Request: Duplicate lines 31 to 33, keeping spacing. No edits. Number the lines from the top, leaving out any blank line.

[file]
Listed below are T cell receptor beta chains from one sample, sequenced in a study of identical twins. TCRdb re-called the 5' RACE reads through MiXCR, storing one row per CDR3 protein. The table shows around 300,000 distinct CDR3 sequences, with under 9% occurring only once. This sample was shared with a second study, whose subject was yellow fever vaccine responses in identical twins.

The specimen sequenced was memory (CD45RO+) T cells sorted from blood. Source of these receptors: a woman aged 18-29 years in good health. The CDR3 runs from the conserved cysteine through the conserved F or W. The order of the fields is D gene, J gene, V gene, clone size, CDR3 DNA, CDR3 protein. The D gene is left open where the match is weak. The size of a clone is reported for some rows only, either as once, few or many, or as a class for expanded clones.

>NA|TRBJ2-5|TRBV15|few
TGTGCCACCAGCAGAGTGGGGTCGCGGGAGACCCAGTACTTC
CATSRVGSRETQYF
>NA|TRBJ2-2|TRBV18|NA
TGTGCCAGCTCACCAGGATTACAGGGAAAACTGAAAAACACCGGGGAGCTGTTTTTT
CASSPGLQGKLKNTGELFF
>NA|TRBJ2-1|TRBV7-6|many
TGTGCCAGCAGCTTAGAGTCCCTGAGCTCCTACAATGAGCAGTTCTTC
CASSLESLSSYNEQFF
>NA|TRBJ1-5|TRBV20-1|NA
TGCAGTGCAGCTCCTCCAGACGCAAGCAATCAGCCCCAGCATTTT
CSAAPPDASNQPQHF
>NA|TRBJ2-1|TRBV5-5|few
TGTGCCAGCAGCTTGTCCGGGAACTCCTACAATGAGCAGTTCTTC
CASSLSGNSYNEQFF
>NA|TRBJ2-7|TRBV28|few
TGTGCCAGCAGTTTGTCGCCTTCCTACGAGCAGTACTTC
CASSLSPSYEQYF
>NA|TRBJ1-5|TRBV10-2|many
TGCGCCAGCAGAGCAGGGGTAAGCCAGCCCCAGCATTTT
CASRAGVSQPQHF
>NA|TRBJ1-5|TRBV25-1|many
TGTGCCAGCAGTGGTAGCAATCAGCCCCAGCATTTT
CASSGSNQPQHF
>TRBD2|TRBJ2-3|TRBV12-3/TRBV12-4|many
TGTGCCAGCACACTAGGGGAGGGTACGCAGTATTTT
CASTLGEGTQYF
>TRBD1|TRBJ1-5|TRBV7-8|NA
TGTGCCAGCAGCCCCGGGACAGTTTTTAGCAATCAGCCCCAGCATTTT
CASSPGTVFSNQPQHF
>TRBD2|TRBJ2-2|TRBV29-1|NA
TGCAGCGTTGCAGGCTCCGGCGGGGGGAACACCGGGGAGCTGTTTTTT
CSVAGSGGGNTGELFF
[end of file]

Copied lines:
TGTGCCAGCAGCCCCGGGACAGTTTTTAGCAATCAGCCCCAGCATTTT
CASSPGTVFSNQPQHF
>TRBD2|TRBJ2-2|TRBV29-1|NA